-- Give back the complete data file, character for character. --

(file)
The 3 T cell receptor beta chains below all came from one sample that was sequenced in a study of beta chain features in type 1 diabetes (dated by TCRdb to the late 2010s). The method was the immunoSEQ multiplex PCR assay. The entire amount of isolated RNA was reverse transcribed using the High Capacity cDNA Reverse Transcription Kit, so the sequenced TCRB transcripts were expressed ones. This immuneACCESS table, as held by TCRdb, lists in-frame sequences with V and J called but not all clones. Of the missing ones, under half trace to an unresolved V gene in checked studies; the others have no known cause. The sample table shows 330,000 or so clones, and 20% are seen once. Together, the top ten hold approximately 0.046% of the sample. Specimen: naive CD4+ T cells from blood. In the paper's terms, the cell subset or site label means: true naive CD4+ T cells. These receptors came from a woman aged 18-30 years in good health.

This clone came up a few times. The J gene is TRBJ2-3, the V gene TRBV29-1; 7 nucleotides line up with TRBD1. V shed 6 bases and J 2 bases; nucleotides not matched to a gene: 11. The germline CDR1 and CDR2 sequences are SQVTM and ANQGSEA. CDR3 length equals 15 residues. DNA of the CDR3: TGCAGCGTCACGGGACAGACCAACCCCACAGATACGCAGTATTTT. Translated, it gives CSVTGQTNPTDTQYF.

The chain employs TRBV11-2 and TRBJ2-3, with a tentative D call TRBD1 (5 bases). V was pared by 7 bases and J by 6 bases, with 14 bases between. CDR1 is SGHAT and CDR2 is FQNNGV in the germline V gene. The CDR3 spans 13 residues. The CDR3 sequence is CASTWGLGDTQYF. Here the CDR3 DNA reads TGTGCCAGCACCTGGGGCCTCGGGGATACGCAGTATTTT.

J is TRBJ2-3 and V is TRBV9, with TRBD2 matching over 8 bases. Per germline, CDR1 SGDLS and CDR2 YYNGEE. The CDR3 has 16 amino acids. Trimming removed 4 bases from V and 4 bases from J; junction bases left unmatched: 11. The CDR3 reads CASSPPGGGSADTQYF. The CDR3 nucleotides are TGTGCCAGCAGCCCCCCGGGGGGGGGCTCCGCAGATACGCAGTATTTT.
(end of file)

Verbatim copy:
The 3 T cell receptor beta chains below all came from one sample that was sequenced in a study of beta chain features in type 1 diabetes (dated by TCRdb to the late 2010s). The method was the immunoSEQ multiplex PCR assay. The entire amount of isolated RNA was reverse transcribed using the High Capacity cDNA Reverse Transcription Kit, so the sequenced TCRB transcripts were expressed ones. This immuneACCESS table, as held by TCRdb, lists in-frame sequences with V and J called but not all clones. Of the missing ones, under half trace to an unresolved V gene in checked studies; the others have no known cause. The sample table shows 330,000 or so clones, and 20% are seen once. Together, the top ten hold approximately 0.046% of the sample. Specimen: naive CD4+ T cells from blood. In the paper's terms, the cell subset or site label means: true naive CD4+ T cells. These receptors came from a woman aged 18-30 years in good health.

This clone came up a few times. The J gene is TRBJ2-3, the V gene TRBV29-1; 7 nucleotides line up with TRBD1. V shed 6 bases and J 2 bases; nucleotides not matched to a gene: 11. The germline CDR1 and CDR2 sequences are SQVTM and ANQGSEA. CDR3 length equals 15 residues. DNA of the CDR3: TGCAGCGTCACGGGACAGACCAACCCCACAGATACGCAGTATTTT. Translated, it gives CSVTGQTNPTDTQYF.

The chain employs TRBV11-2 and TRBJ2-3, with a tentative D call TRBD1 (5 bases). V was pared by 7 bases and J by 6 bases, with 14 bases between. CDR1 is SGHAT and CDR2 is FQNNGV in the germline V gene. The CDR3 spans 13 residues. The CDR3 sequence is CASTWGLGDTQYF. Here the CDR3 DNA reads TGTGCCAGCACCTGGGGCCTCGGGGATACGCAGTATTTT.

J is TRBJ2-3 and V is TRBV9, with TRBD2 matching over 8 bases. Per germline, CDR1 SGDLS and CDR2 YYNGEE. The CDR3 has 16 amino acids. Trimming removed 4 bases from V and 4 bases from J; junction bases left unmatched: 11. The CDR3 reads CASSPPGGGSADTQYF. The CDR3 nucleotides are TGTGCCAGCAGCCCCCCGGGGGGGGGCTCCGCAGATACGCAGTATTTT.